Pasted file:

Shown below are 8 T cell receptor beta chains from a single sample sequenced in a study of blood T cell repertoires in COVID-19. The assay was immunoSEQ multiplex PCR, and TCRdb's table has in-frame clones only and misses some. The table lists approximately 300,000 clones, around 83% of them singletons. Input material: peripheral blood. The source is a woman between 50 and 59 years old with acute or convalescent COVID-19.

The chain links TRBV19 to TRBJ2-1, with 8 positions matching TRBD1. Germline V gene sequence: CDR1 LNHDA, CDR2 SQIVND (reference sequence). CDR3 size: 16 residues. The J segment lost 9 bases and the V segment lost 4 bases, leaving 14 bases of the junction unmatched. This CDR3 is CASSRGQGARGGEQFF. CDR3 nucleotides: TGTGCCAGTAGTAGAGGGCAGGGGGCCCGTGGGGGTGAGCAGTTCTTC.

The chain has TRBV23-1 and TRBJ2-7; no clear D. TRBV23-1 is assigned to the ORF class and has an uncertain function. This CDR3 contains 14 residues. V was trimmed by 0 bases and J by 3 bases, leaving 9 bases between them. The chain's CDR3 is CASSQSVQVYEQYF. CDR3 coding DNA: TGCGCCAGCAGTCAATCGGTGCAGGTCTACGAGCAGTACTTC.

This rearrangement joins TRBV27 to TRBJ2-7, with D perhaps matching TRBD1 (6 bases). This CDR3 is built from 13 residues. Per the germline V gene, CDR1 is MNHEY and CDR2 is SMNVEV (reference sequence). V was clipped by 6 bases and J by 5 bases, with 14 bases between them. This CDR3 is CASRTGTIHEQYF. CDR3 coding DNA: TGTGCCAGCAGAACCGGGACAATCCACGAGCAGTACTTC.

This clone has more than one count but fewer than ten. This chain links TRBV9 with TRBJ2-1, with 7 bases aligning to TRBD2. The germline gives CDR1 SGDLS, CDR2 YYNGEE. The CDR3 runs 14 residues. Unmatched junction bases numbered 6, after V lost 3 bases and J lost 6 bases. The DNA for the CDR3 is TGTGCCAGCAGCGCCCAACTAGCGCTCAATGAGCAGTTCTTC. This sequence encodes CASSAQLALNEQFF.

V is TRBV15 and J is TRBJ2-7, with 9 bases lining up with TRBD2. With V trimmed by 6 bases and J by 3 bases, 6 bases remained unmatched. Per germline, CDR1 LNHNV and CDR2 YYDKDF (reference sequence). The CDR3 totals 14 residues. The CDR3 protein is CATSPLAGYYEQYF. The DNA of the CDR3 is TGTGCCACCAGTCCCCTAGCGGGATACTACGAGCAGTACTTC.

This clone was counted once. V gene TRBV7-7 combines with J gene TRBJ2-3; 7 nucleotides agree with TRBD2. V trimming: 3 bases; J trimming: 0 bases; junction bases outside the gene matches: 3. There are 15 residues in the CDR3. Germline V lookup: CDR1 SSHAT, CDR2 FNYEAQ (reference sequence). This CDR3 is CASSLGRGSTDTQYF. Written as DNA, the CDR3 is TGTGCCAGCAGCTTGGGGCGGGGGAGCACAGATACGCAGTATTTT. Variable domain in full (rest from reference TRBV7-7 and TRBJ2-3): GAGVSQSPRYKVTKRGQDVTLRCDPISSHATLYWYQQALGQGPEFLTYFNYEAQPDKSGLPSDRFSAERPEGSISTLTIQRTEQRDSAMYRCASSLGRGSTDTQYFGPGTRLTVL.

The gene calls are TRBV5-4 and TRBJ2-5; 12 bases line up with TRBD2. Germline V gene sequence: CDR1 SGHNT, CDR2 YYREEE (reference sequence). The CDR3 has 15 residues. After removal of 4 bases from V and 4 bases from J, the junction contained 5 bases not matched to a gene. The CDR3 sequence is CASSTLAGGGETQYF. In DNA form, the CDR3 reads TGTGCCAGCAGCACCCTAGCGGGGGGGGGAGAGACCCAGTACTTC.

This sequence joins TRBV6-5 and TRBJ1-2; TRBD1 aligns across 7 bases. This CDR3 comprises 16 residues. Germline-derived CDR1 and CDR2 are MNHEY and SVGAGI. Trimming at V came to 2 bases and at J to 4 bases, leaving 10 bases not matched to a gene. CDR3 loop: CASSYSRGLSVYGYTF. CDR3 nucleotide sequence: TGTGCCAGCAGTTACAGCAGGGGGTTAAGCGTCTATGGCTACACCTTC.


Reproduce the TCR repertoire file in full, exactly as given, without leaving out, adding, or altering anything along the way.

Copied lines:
Shown below are 8 T cell receptor beta chains from a single sample sequenced in a study of blood T cell repertoires in COVID-19. The assay was immunoSEQ multiplex PCR, and TCRdb's table has in-frame clones only and misses some. The table lists approximately 300,000 clones, around 83% of them singletons. Input material: peripheral blood. The source is a woman between 50 and 59 years old with acute or convalescent COVID-19.

The chain links TRBV19 to TRBJ2-1, with 8 positions matching TRBD1. Germline V gene sequence: CDR1 LNHDA, CDR2 SQIVND (reference sequence). CDR3 size: 16 residues. The J segment lost 9 bases and the V segment lost 4 bases, leaving 14 bases of the junction unmatched. This CDR3 is CASSRGQGARGGEQFF. CDR3 nucleotides: TGTGCCAGTAGTAGAGGGCAGGGGGCCCGTGGGGGTGAGCAGTTCTTC.

The chain has TRBV23-1 and TRBJ2-7; no clear D. TRBV23-1 is assigned to the ORF class and has an uncertain function. This CDR3 contains 14 residues. V was trimmed by 0 bases and J by 3 bases, leaving 9 bases between them. The chain's CDR3 is CASSQSVQVYEQYF. CDR3 coding DNA: TGCGCCAGCAGTCAATCGGTGCAGGTCTACGAGCAGTACTTC.

This rearrangement joins TRBV27 to TRBJ2-7, with D perhaps matching TRBD1 (6 bases). This CDR3 is built from 13 residues. Per the germline V gene, CDR1 is MNHEY and CDR2 is SMNVEV (reference sequence). V was clipped by 6 bases and J by 5 bases, with 14 bases between them. This CDR3 is CASRTGTIHEQYF. CDR3 coding DNA: TGTGCCAGCAGAACCGGGACAATCCACGAGCAGTACTTC.

This clone has more than one count but fewer than ten. This chain links TRBV9 with TRBJ2-1, with 7 bases aligning to TRBD2. The germline gives CDR1 SGDLS, CDR2 YYNGEE. The CDR3 runs 14 residues. Unmatched junction bases numbered 6, after V lost 3 bases and J lost 6 bases. The DNA for the CDR3 is TGTGCCAGCAGCGCCCAACTAGCGCTCAATGAGCAGTTCTTC. This sequence encodes CASSAQLALNEQFF.

V is TRBV15 and J is TRBJ2-7, with 9 bases lining up with TRBD2. With V trimmed by 6 bases and J by 3 bases, 6 bases remained unmatched. Per germline, CDR1 LNHNV and CDR2 YYDKDF (reference sequence). The CDR3 totals 14 residues. The CDR3 protein is CATSPLAGYYEQYF. The DNA of the CDR3 is TGTGCCACCAGTCCCCTAGCGGGATACTACGAGCAGTACTTC.

This clone was counted once. V gene TRBV7-7 combines with J gene TRBJ2-3; 7 nucleotides agree with TRBD2. V trimming: 3 bases; J trimming: 0 bases; junction bases outside the gene matches: 3. There are 15 residues in the CDR3. Germline V lookup: CDR1 SSHAT, CDR2 FNYEAQ (reference sequence). This CDR3 is CASSLGRGSTDTQYF. Written as DNA, the CDR3 is TGTGCCAGCAGCTTGGGGCGGGGGAGCACAGATACGCAGTATTTT. Variable domain in full (rest from reference TRBV7-7 and TRBJ2-3): GAGVSQSPRYKVTKRGQDVTLRCDPISSHATLYWYQQALGQGPEFLTYFNYEAQPDKSGLPSDRFSAERPEGSISTLTIQRTEQRDSAMYRCASSLGRGSTDTQYFGPGTRLTVL.

The gene calls are TRBV5-4 and TRBJ2-5; 12 bases line up with TRBD2. Germline V gene sequence: CDR1 SGHNT, CDR2 YYREEE (reference sequence). The CDR3 has 15 residues. After removal of 4 bases from V and 4 bases from J, the junction contained 5 bases not matched to a gene. The CDR3 sequence is CASSTLAGGGETQYF. In DNA form, the CDR3 reads TGTGCCAGCAGCACCCTAGCGGGGGGGGGAGAGACCCAGTACTTC.

This sequence joins TRBV6-5 and TRBJ1-2; TRBD1 aligns across 7 bases. This CDR3 comprises 16 residues. Germline-derived CDR1 and CDR2 are MNHEY and SVGAGI. Trimming at V came to 2 bases and at J to 4 bases, leaving 10 bases not matched to a gene. CDR3 loop: CASSYSRGLSVYGYTF. CDR3 nucleotide sequence: TGTGCCAGCAGTTACAGCAGGGGGTTAAGCGTCTATGGCTACACCTTC.